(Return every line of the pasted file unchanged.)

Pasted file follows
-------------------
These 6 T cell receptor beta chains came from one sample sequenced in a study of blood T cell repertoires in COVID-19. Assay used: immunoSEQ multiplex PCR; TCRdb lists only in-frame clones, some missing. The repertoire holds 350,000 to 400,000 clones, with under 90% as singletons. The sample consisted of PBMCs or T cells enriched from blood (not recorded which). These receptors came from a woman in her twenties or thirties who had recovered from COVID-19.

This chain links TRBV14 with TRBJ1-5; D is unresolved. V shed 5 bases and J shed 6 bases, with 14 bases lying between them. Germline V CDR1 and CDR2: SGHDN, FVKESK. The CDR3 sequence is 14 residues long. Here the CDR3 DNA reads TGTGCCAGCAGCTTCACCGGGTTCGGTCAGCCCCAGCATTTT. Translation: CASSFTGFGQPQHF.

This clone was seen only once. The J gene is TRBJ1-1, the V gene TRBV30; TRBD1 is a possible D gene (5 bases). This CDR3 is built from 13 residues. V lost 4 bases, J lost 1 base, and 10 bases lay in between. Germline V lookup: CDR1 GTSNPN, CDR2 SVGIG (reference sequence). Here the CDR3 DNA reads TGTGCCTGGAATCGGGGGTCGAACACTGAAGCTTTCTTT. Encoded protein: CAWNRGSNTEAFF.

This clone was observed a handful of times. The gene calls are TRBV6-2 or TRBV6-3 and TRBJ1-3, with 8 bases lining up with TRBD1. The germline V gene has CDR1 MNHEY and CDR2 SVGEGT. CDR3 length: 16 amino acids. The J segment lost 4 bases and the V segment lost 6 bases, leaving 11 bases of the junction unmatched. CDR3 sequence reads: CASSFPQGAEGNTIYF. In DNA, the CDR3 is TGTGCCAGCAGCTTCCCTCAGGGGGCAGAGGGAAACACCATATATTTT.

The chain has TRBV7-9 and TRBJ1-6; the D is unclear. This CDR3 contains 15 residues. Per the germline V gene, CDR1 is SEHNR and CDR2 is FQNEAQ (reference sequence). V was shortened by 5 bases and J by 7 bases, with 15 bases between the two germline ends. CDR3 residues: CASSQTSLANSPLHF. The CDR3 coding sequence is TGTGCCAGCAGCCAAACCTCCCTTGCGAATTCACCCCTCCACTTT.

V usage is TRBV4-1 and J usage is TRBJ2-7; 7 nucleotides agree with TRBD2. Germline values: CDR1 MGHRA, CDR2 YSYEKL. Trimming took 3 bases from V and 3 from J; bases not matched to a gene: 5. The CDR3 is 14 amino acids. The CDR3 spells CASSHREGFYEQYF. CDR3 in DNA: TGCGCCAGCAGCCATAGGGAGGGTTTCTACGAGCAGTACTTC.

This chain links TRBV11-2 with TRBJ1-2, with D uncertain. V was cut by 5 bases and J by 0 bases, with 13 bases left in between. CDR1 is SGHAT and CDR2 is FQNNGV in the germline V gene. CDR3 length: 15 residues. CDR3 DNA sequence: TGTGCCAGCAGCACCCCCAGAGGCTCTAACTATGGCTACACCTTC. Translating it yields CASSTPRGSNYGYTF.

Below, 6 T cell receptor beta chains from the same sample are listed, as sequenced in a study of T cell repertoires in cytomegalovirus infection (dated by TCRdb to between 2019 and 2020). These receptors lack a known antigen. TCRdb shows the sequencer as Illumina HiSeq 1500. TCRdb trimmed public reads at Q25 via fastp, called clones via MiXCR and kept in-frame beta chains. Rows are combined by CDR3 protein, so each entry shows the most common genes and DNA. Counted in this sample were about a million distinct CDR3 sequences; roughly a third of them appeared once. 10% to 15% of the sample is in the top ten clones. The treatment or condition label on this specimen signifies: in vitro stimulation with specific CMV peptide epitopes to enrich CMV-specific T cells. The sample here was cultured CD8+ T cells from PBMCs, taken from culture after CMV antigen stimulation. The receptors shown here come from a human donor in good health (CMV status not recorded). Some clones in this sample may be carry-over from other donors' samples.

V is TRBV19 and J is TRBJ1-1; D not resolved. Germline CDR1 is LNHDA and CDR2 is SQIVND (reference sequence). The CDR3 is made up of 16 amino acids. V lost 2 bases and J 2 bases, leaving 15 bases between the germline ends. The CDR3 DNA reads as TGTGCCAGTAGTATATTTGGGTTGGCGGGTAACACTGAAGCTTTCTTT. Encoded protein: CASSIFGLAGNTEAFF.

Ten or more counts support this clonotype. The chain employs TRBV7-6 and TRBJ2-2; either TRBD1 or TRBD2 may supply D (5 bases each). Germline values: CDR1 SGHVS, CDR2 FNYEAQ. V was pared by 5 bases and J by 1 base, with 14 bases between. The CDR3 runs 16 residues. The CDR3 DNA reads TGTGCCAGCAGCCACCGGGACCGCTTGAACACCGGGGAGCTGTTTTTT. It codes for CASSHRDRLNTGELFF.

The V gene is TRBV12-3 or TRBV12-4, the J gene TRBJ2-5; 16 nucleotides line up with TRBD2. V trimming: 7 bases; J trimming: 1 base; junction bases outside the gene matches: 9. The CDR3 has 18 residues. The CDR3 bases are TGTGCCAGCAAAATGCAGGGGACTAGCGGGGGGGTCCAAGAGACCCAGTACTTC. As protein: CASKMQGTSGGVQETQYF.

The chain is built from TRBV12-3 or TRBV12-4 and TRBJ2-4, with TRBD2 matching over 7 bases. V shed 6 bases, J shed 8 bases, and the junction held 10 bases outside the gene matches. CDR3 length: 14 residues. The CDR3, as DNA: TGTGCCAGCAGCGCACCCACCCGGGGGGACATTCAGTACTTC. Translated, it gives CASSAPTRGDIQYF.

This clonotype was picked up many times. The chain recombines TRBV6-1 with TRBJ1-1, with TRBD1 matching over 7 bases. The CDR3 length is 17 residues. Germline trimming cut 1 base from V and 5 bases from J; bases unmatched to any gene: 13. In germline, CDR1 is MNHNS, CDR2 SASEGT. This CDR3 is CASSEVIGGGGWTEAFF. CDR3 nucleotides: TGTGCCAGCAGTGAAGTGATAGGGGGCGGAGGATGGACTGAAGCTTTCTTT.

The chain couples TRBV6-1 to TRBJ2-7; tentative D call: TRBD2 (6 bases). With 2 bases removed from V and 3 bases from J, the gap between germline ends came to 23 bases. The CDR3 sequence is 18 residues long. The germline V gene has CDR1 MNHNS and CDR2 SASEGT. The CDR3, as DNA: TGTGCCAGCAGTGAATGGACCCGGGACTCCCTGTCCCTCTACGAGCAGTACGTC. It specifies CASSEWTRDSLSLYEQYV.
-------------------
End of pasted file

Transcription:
These 6 T cell receptor beta chains came from one sample sequenced in a study of blood T cell repertoires in COVID-19. Assay used: immunoSEQ multiplex PCR; TCRdb lists only in-frame clones, some missing. The repertoire holds 350,000 to 400,000 clones, with under 90% as singletons. The sample consisted of PBMCs or T cells enriched from blood (not recorded which). These receptors came from a woman in her twenties or thirties who had recovered from COVID-19.

This chain links TRBV14 with TRBJ1-5; D is unresolved. V shed 5 bases and J shed 6 bases, with 14 bases lying between them. Germline V CDR1 and CDR2: SGHDN, FVKESK. The CDR3 sequence is 14 residues long. Here the CDR3 DNA reads TGTGCCAGCAGCTTCACCGGGTTCGGTCAGCCCCAGCATTTT. Translation: CASSFTGFGQPQHF.

This clone was seen only once. The J gene is TRBJ1-1, the V gene TRBV30; TRBD1 is a possible D gene (5 bases). This CDR3 is built from 13 residues. V lost 4 bases, J lost 1 base, and 10 bases lay in between. Germline V lookup: CDR1 GTSNPN, CDR2 SVGIG (reference sequence). Here the CDR3 DNA reads TGTGCCTGGAATCGGGGGTCGAACACTGAAGCTTTCTTT. Encoded protein: CAWNRGSNTEAFF.

This clone was observed a handful of times. The gene calls are TRBV6-2 or TRBV6-3 and TRBJ1-3, with 8 bases lining up with TRBD1. The germline V gene has CDR1 MNHEY and CDR2 SVGEGT. CDR3 length: 16 amino acids. The J segment lost 4 bases and the V segment lost 6 bases, leaving 11 bases of the junction unmatched. CDR3 sequence reads: CASSFPQGAEGNTIYF. In DNA, the CDR3 is TGTGCCAGCAGCTTCCCTCAGGGGGCAGAGGGAAACACCATATATTTT.

The chain has TRBV7-9 and TRBJ1-6; the D is unclear. This CDR3 contains 15 residues. Per the germline V gene, CDR1 is SEHNR and CDR2 is FQNEAQ (reference sequence). V was shortened by 5 bases and J by 7 bases, with 15 bases between the two germline ends. CDR3 residues: CASSQTSLANSPLHF. The CDR3 coding sequence is TGTGCCAGCAGCCAAACCTCCCTTGCGAATTCACCCCTCCACTTT.

V usage is TRBV4-1 and J usage is TRBJ2-7; 7 nucleotides agree with TRBD2. Germline values: CDR1 MGHRA, CDR2 YSYEKL. Trimming took 3 bases from V and 3 from J; bases not matched to a gene: 5. The CDR3 is 14 amino acids. The CDR3 spells CASSHREGFYEQYF. CDR3 in DNA: TGCGCCAGCAGCCATAGGGAGGGTTTCTACGAGCAGTACTTC.

This chain links TRBV11-2 with TRBJ1-2, with D uncertain. V was cut by 5 bases and J by 0 bases, with 13 bases left in between. CDR1 is SGHAT and CDR2 is FQNNGV in the germline V gene. CDR3 length: 15 residues. CDR3 DNA sequence: TGTGCCAGCAGCACCCCCAGAGGCTCTAACTATGGCTACACCTTC. Translating it yields CASSTPRGSNYGYTF.

Below, 6 T cell receptor beta chains from the same sample are listed, as sequenced in a study of T cell repertoires in cytomegalovirus infection (dated by TCRdb to between 2019 and 2020). These receptors lack a known antigen. TCRdb shows the sequencer as Illumina HiSeq 1500. TCRdb trimmed public reads at Q25 via fastp, called clones via MiXCR and kept in-frame beta chains. Rows are combined by CDR3 protein, so each entry shows the most common genes and DNA. Counted in this sample were about a million distinct CDR3 sequences; roughly a third of them appeared once. 10% to 15% of the sample is in the top ten clones. The treatment or condition label on this specimen signifies: in vitro stimulation with specific CMV peptide epitopes to enrich CMV-specific T cells. The sample here was cultured CD8+ T cells from PBMCs, taken from culture after CMV antigen stimulation. The receptors shown here come from a human donor in good health (CMV status not recorded). Some clones in this sample may be carry-over from other donors' samples.

V is TRBV19 and J is TRBJ1-1; D not resolved. Germline CDR1 is LNHDA and CDR2 is SQIVND (reference sequence). The CDR3 is made up of 16 amino acids. V lost 2 bases and J 2 bases, leaving 15 bases between the germline ends. The CDR3 DNA reads as TGTGCCAGTAGTATATTTGGGTTGGCGGGTAACACTGAAGCTTTCTTT. Encoded protein: CASSIFGLAGNTEAFF.

Ten or more counts support this clonotype. The chain employs TRBV7-6 and TRBJ2-2; either TRBD1 or TRBD2 may supply D (5 bases each). Germline values: CDR1 SGHVS, CDR2 FNYEAQ. V was pared by 5 bases and J by 1 base, with 14 bases between. The CDR3 runs 16 residues. The CDR3 DNA reads TGTGCCAGCAGCCACCGGGACCGCTTGAACACCGGGGAGCTGTTTTTT. It codes for CASSHRDRLNTGELFF.

The V gene is TRBV12-3 or TRBV12-4, the J gene TRBJ2-5; 16 nucleotides line up with TRBD2. V trimming: 7 bases; J trimming: 1 base; junction bases outside the gene matches: 9. The CDR3 has 18 residues. The CDR3 bases are TGTGCCAGCAAAATGCAGGGGACTAGCGGGGGGGTCCAAGAGACCCAGTACTTC. As protein: CASKMQGTSGGVQETQYF.

The chain is built from TRBV12-3 or TRBV12-4 and TRBJ2-4, with TRBD2 matching over 7 bases. V shed 6 bases, J shed 8 bases, and the junction held 10 bases outside the gene matches. CDR3 length: 14 residues. The CDR3, as DNA: TGTGCCAGCAGCGCACCCACCCGGGGGGACATTCAGTACTTC. Translated, it gives CASSAPTRGDIQYF.

This clonotype was picked up many times. The chain recombines TRBV6-1 with TRBJ1-1, with TRBD1 matching over 7 bases. The CDR3 length is 17 residues. Germline trimming cut 1 base from V and 5 bases from J; bases unmatched to any gene: 13. In germline, CDR1 is MNHNS, CDR2 SASEGT. This CDR3 is CASSEVIGGGGWTEAFF. CDR3 nucleotides: TGTGCCAGCAGTGAAGTGATAGGGGGCGGAGGATGGACTGAAGCTTTCTTT.

The chain couples TRBV6-1 to TRBJ2-7; tentative D call: TRBD2 (6 bases). With 2 bases removed from V and 3 bases from J, the gap between germline ends came to 23 bases. The CDR3 sequence is 18 residues long. The germline V gene has CDR1 MNHNS and CDR2 SASEGT. The CDR3, as DNA: TGTGCCAGCAGTGAATGGACCCGGGACTCCCTGTCCCTCTACGAGCAGTACGTC. It specifies CASSEWTRDSLSLYEQYV.